After he left the Geological Survey of Canada in 1992, Paul Hoffman’s main research focus shifted to Neoproterozoic global tectonics and glaciations and to Earth system evolution. As Sturgis Hooper Professor of Geology at Harvard University, he launched an ambitious fifteen-year field program in Namibia. There his careful documentation of structural and stratigraphic relationships provided the geological framework for important geochronologic, tectonostratigraphic and chemostratigraphic investigations of Neoproterozoic glaciations. In collaboration with his graduate students and academic colleagues, these investigations were extended to Svalbard, Arctic Alaska, northwest Canada, Mauritania, Mongolia, and several parts of Australia. Paul’s ensuing elucidation of the Kirschvink model of a Neoproterozoic Snowball Earth has provided important new insights on the nature and significance of the abrupt shifts in the global climate system between protracted intervals of global “icehouse” conditions followed by global “hothouse” conditions that occurred during an important interval in the evolution of the Earth system: --- the interval encompassing the break-up of the supercontinent “Rodinia” and the emergence of the first multicellular animals in the fossil record.
Paul Hoffman’s articulate and skillfully illustrated oral presentations and publications are characterized by a combination of succinct, insightful observations, and elegantly innovative interpretations, and by an uncanny ability to integrate scientific data and concepts across disciplinary boundaries.
These scientific achievements have been recognized with major honors and awards from the European Union of Geosciences, the Geological Society of London, the Geological Society of Namibia, the Geological Society of South Africa, as well as from many organizations in Canada and the U.S.A., and now with the Penrose Medal.
My first geological conference was a Northeastern Section Meeting, my first talk was at a GSA Annual Meeting, a Penrose Conference was my international debut, and my first Plenary Lecture was at The Decade of North America Geology (DNAG) Meeting in Denver. GSA is my home Society. This high honor is therefore unique.
Thank you, Ray, for bringing the past back to life. Thanks to all those who wrote letters of support, and the selection committee that decides who waits.
Three excellent geology departments fashioned my early development—at McMaster a hobby became a nascent urge to decipher the tectonics of the Canadian Shield, at Johns Hopkins I learned from “the most elegant mountain range on earth”, and at Franklin and Marshall I experienced thrills in teaching I never quite managed to recreate elsewhere.
My catapult as a geologist was a thesis project sponsored by Geological Survey of Canada (GSC). The east arm of Great Slave Lake is packed with more interesting geology than anywhere else its size. My thesis led to fifteen years of 1:250K-scale mapping in northern Wopmay orogen with GSC. Mapping entire orogens dovetailed perfectly with a comparative approach to tectonic change over geologic time. It bred familiarity with sedimentary, structural, metamorphic and igneous geology. Thesis projects by some of today’s leading geologists fostered academic-government symbiosis. Some were by U.S. nationals, which did not always sit well north of the border. Our student assistants included women, an innovation that quickly spread. We practised ‘non-stop’ mapping to cope with aerial haemotrophy, the price of admission to the Canadian Shield in summer.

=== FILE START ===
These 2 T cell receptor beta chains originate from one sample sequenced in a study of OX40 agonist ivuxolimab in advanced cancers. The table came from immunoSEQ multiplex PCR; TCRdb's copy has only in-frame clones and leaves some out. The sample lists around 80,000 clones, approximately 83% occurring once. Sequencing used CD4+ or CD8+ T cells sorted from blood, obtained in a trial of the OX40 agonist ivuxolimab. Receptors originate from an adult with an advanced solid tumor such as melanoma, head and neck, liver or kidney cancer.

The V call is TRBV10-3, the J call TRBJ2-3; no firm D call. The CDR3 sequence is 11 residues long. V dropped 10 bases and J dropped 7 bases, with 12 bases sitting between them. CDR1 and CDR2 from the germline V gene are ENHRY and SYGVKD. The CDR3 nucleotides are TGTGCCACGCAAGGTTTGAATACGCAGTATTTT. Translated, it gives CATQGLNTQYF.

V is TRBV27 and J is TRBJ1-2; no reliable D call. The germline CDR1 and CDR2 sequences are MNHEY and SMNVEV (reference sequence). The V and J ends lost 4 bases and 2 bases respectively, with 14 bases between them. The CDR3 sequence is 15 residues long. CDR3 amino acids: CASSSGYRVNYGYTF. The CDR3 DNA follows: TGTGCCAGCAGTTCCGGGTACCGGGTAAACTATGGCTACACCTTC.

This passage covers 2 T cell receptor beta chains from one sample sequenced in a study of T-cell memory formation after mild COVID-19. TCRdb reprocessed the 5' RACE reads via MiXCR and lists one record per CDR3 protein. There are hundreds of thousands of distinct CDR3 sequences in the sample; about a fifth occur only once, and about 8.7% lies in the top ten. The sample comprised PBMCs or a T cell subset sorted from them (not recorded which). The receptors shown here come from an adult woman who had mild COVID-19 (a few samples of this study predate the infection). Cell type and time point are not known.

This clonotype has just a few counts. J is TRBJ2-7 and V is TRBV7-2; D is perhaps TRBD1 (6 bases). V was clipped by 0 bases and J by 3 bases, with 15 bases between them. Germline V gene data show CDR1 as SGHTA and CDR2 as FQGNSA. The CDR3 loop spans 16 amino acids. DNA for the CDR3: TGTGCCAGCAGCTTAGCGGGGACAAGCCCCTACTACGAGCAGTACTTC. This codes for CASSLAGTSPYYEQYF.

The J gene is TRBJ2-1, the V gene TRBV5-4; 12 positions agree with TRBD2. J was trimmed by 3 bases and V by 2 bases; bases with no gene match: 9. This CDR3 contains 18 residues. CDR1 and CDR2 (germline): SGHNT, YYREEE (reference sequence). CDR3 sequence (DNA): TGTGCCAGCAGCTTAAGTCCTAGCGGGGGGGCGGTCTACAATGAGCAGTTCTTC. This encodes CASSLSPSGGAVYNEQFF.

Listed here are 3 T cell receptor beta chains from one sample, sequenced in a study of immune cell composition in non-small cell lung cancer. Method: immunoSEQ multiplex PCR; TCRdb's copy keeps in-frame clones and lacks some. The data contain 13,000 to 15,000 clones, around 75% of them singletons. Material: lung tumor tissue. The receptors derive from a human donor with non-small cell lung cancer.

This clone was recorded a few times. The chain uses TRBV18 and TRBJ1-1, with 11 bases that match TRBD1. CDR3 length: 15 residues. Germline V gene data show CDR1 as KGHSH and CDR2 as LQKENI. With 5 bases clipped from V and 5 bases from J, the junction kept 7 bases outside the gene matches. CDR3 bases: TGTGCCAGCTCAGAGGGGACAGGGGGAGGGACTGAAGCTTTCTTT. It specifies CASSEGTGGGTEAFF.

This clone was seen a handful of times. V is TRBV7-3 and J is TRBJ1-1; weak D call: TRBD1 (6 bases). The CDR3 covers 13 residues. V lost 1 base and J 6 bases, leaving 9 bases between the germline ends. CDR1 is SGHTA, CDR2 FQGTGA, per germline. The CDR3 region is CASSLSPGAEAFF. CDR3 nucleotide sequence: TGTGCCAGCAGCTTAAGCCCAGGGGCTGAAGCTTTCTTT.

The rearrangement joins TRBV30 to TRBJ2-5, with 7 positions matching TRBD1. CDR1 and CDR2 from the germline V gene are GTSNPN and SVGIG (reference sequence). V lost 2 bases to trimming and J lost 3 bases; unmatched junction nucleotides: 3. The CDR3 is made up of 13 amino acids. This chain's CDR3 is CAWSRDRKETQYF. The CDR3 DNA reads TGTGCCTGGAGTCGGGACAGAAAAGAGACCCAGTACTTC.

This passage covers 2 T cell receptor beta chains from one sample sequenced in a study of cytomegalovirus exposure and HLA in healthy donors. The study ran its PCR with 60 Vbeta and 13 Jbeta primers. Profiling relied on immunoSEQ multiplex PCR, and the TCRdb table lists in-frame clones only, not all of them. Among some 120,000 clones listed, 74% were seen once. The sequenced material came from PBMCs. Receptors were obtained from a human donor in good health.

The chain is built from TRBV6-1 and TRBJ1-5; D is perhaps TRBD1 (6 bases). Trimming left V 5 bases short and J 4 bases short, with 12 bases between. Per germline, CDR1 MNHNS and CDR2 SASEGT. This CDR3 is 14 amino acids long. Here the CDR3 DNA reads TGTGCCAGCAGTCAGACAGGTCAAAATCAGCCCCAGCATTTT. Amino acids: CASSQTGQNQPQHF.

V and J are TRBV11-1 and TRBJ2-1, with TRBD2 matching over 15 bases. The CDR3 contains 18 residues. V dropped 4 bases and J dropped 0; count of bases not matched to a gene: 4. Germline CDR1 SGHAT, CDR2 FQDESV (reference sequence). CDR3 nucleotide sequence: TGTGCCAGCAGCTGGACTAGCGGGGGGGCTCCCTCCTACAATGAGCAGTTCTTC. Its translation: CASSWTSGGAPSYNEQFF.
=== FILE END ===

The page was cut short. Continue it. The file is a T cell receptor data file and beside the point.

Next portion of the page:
Bert Bally and John Wheeler invited me to participate in the DNAG project. Wopmay write-up was curtailed, but I had summer months in Ottawa when my son Guy was a child. Being at the office, however, didn’t relieve the burden on his mother Erica of having two Hoffmans to support. Synthesizing the Precambrian of North America was surprisingly like mapping a 250K sheet—published maps, reports, theses and papers being outcrops. Like any map-sheet, the structure of Laurentia is rudely truncated at its margins, so formerly adjacent continents must also be known. This led naturally to Rodinia and the grand procession of supercontinents—Nuna, Rodinia, Pangea and Amasia.
Strange to say, mining and fossils fuels were seen as ‘sunset’ industries for most of the '80’s and '90’s. Support for geological mapping and teaching sank, tracking the price of oil. McMaster and GSC were among the victims. Accepting Chris Barnes’ invitation to University of Victoria, I began another mapping project in newly-independent Namibia, with an eye on the problem of Neoproterozoic low-latitude glaciation. After Mike McElroy beckoned me to Harvard, my grasp of the issues blossomed thanks largely to geochemical oceanographer Dan Schrag and our respective graduate students. Our stand in favor of Snowball Earth caused consternation, but next to all the observations our interpretation is conservative.
The first forum on Snowball Earth was a Pardee Symposium, at the 1999 Annual Meeting.
Thank you, GSA, for a lifetime of support.